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Is Lebanon’s Disassociation Policy Coming to an End?

Is Lebanon’s Disassociation Policy Coming to an End?

Lebanon, a beautiful but tense country — with two civil wars behind it, has many people on edge these days. A myriad of shifting divisions and alliances, 24 years after the Taif Accord keeps the specter of violence alive. Carl von Clausewitz called war the extension of politics by other means, a truism for Lebanese who have faced differing levels of internal violence with political issues at the core of each outburst. This has largely depended on the severity of the deadlock within the Lebanese parliament and the willingness of political parties to enlist their armed wings for a shift in the balance of power.

The Lebanese are again faced with the possibility of the total breakdown of the country’s political system and devolution into violence. On March 22, Prime Minister Najib Mikati gave his resignation to Michel Suleiman, Lebanon’s president. Without devolving into a long winded explanation of the Lebanese political system, it suffices to say that under constitutional law the prime minister must always hail from the Sunni confession. Lebanon’s political system is one in which voters are rallied around religious identity and not political platforms. Intricacies aside, the country is now politically divided. Sunnis and Shiites find themselves on opposite ends of the political spectrum, while Christians are divided along the pro-Western March 14 coalition and the pro-Syrian March 8 coalition lines. This makes the replacement of Mikati and his now defunct cabinet a foresee-ably long and tenuous process; a Sunni will simply not step up and take the job, and in turn legitimize Hezbollah’s reign.

Although Mikati will remain in his position in the interim as a caretaker at President Suleiman’s request, the loss of this pivotal figure may spell disaster for Lebanon’s stability. Under Mikati the Lebanese government followed a policy of dissociation. As outlined in the Baabda Declaration, an agreement between the rival March 8 and March 14 factions, Lebanese political parties agreed to “keep Lebanon away from the policy of regional and international conflicts (to) spare it the negative repercussions of regional tensions and crises.” Mikati embodied this agreement, meant to act as a bulwark against violent spillover from Syria, and spent his brief tenure as a devoted upholder of the Baabda Declaration.  A native of Lebanon’s second biggest, and primarily Sunni city of Tripoli, Mikati was tasked by the Hezbollah-dominated March 8 to create a government in early 2011. As the Shiite movement required a Sunni prime minister in the aftermath of the dissolution of a March 14-composed government, it was thought that Mikati would serve merely as a puppet of Hezbollah. While the Prime Minister sought not to antagonize the Shiite movement, his resignation last week was rightly viewed as a major slight by Hezbollah.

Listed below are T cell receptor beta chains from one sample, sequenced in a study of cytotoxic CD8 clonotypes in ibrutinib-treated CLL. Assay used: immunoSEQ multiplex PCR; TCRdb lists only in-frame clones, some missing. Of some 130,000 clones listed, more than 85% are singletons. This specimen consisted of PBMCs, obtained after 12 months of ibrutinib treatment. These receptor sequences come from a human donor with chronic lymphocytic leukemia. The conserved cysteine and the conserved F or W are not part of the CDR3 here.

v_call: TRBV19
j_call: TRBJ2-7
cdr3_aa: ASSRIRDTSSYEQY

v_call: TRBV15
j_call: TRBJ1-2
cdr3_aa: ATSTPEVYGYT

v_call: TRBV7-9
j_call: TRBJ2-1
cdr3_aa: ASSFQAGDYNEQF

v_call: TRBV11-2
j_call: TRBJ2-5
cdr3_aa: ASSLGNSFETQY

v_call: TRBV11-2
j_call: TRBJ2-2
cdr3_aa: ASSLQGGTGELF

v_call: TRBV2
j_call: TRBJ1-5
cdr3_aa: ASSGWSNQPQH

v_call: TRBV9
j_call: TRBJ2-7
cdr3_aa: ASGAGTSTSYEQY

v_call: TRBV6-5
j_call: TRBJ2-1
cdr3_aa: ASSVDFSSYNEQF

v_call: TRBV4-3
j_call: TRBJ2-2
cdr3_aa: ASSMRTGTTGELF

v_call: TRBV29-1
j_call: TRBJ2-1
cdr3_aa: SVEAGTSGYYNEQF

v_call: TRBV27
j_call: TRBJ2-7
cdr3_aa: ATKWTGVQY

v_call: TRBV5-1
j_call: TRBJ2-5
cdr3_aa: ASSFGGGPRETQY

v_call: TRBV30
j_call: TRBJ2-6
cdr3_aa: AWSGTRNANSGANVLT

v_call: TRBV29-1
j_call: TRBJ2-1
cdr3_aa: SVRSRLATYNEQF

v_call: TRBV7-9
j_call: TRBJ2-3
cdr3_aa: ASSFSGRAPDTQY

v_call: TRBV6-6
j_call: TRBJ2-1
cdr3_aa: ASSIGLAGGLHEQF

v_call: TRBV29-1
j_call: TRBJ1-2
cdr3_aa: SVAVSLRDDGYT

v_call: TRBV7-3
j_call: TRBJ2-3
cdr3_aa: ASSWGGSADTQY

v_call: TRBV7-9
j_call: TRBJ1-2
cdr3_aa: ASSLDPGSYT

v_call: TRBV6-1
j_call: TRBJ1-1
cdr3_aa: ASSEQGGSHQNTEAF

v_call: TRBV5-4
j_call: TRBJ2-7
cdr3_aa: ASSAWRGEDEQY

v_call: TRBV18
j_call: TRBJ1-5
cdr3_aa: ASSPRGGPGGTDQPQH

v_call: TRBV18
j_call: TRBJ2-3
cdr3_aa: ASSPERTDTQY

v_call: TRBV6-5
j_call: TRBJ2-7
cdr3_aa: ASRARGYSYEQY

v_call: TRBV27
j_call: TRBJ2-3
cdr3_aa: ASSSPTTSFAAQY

In order to understand the slight and the political and most likely personal reasoning behind it, a look at the current political situation is in order. The most repetitive casual factors for Lebanon’s instability have emanated from the encumbered nature of the country’s political system. Deadlocks are common, as the political system is based upon a consensus model, and defining even the most taken-for-granted aspects of a democratic system have caused governments to collapse, political assassinations and in the 1970s; an all-out civil war. This year’s issue has revolved around parliamentary elections, or more precisely, the electoral laws that will govern this process. Mikati and Suleiman, in addition to the March 14 coalition believe that the same law used to govern elections in 2009 should be utilized again for the voting process this year in order to have them held in June. Under what is known as the “1960s law,” after its replication of the law used for Lebanon’s 1960 parliamentary election, the electoral victors are chosen based on majority vote and the rule of large constituencies.

Hezbollah and its allies, particularly the former, have pushed for a law that would enshrine a proportional voting system. In a country that has not seen a census performed since 1932 it is widely believed that Shiites are the largest confessional group, given their large birth-rate and economic advancement.  Hezbollah would like to see June elections decided under this framework; its opponents view a proportional system akin to a hostile takeover by a group tied to Iran and Syria, one which self-identifies as the “Party of God.”